Be Beautiful. Be Greek.

The concept of feminine “beauty” has varied greatly throughout the centuries. Just look at a few pictures to see the difference.

Beauty in Different Eras

Characteristics of beauty have been not only different, but even conflicting. Take, for example, the preference for pale skin prior to the 1900s, and the preference for tanned skin from the 1940s onward. Or think of the difference in weight appeal. Centuries ago, beautiful women were expected to be fairly heavyset. Even in the 1920s, women were encouraged to put on pounds to be considered attractive.

Put on the pounds!

Compare this with today’s expectation that requires a woman to be border-line anorexic to be “beautiful”. To be upheld as a model of beauty today, in addition to having barely any skin on your bones, you’re also expected to have barely any clothes on your body. I’ll spare you a picture – I’m sure you’ve seen plenty already.

When did this happen? When did immodesty and objectification of the woman become the standard of beauty?

Although today’s secular image of beauty seems to have snuck up on us in the last few decades, the change was already underway at the turn of the century. Yes, the models were a healthy weight and dressed “modestly”, not showing “everything” like today. But the focus was already on the body.


Beauty was no longer a question of features, but of bodily attraction – so called, “sex appeal.”

Push for Sex-Appeal

Could there be a link between a decades-long excessive promotion of widespread sex appeal and a significant increase in sexual promiscuity? I believe the link is obvious. I don’t think we should go to the opposite side of telling girls to they have to wear ankle-length skirts, overly loose tops and high collars to avoid tempting a man at all cost – this is the other extreme, but boils down to the same fallacy: objectifying the woman (incidentally, this brings up another problem by confusing a woman’s responsibility to be modest with a man’s responsibility to control his thoughts and feelings).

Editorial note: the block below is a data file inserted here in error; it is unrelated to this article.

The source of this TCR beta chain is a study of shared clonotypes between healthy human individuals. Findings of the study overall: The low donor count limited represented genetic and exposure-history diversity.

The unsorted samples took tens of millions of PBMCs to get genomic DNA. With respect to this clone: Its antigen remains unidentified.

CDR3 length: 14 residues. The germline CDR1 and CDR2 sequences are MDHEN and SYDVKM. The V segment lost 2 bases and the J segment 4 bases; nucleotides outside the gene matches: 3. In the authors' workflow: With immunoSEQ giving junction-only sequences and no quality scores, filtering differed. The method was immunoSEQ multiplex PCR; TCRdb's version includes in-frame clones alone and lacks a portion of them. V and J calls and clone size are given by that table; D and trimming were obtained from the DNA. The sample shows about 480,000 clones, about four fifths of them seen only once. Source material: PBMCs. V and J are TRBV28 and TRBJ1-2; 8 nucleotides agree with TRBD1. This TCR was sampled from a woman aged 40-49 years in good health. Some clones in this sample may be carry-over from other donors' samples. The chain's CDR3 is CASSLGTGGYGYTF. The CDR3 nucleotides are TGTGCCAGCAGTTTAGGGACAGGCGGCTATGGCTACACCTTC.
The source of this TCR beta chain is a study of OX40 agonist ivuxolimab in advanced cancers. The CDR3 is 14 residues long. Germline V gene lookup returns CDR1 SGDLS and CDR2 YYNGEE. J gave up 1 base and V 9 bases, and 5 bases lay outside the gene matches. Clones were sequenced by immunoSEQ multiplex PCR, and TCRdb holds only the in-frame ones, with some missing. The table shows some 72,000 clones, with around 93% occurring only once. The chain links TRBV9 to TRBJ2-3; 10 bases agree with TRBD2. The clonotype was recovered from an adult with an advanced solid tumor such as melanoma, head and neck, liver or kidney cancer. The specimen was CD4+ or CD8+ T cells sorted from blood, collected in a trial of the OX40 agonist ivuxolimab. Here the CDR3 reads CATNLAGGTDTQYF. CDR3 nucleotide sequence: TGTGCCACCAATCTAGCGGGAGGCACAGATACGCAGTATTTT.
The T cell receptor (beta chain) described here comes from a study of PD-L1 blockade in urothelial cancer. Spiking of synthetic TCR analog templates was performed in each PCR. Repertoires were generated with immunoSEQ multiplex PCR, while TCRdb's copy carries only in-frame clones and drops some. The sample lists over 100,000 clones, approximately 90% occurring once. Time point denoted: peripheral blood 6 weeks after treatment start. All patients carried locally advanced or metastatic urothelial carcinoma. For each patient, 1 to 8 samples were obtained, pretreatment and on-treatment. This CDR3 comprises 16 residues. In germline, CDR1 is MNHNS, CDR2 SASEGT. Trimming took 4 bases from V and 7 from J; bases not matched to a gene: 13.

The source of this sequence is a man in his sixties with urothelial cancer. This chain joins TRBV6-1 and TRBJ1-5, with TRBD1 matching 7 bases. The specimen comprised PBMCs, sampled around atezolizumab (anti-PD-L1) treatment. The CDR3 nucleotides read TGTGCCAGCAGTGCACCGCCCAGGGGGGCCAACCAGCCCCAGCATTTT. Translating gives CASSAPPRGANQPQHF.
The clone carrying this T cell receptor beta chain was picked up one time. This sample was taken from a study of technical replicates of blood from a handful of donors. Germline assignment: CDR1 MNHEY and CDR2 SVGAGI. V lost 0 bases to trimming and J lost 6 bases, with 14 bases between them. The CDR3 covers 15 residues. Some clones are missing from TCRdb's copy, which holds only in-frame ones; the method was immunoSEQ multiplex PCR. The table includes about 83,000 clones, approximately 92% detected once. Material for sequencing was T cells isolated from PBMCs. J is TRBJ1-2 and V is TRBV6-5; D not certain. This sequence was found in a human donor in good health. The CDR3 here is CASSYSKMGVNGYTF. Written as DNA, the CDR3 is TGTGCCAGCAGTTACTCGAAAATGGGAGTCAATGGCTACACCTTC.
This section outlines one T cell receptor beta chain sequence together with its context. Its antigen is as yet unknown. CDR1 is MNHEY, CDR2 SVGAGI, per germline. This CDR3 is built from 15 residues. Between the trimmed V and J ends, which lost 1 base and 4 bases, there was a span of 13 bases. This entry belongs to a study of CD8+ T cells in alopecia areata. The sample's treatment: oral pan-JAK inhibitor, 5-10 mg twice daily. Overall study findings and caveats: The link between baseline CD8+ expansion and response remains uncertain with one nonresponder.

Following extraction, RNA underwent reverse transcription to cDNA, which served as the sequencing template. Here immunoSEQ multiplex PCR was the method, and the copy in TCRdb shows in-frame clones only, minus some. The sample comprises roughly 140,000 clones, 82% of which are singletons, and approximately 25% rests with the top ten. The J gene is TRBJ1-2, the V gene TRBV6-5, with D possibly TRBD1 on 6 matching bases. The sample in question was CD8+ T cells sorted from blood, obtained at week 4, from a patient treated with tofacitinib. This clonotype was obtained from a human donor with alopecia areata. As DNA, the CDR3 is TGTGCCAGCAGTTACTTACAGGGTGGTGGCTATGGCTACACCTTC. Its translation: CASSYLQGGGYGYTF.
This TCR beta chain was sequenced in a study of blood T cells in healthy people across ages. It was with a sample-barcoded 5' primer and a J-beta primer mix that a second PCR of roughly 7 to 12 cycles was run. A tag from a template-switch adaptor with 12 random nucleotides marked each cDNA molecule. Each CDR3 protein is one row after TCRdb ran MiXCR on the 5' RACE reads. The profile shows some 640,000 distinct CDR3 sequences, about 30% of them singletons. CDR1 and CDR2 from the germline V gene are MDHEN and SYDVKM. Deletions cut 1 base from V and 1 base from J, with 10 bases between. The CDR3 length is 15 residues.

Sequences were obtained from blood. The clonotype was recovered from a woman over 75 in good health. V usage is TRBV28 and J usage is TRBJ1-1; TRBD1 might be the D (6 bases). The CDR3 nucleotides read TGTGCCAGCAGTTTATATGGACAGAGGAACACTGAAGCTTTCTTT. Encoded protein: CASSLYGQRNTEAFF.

The constant push to have a “perfect” body to be attractive is teaching girls from day one to use their body as an object of attraction. No focus on who they are and their value as a person. Take a look at stars today – they can do/say anything or nothing and will still be popular because they really aren’t looked at as persons. We don’t judge our stars by what they contribute to society or the values they are passing on; we judge them as an object. Are they well dressed? Do they have a good figure? Are they “pretty”? No wonder we have 10 year olds running around on a diet and wearing makeup. Society is screaming at them that their body, as an object is most important. Maybe their parents are challenging them to do their best at school, to discover their talents and think through their views on life, but society sure isn’t. If a girl wants to be accepted socially, she listens to society.

90% of anorexia and bulimia cases are female. Coincidental? By no means. The tendency to these eating disorders is directly linked with the push to over-sexualize beauty… and today, sexual appeal is linked with excessive thinness.

What message are we sending girls today? If they watch the TV and listen to music, which most of them do, the message received is that they need to starve their bodies to keep them slimmed down, wear anything (= nothing), and do anything (being modest, exercising moderation, etc. are portrayed as childish at best, if not plain idiotic). Is this really the message we want the girls in our society to be getting? Do we really want another generation starving themselves, with at least 1 in 5 cases of eating disorders ending up fatal? Do we really want another generation feeling that they are worth the sum value of their body parts? Do we really want another generation feeling that they have to objectify themselves and allow themselves to be used and abused to be “popular”, “cool” and “beautiful”? Isn’t it time to admit that we, as a society, made a mistake, rather than running ourselves deeper into it? Yes, it’s hard to say “we were wrong”, especially when we hold ourselves up as the model of everything, but isn’t it better to say it now than face the even worse consequences that are coming?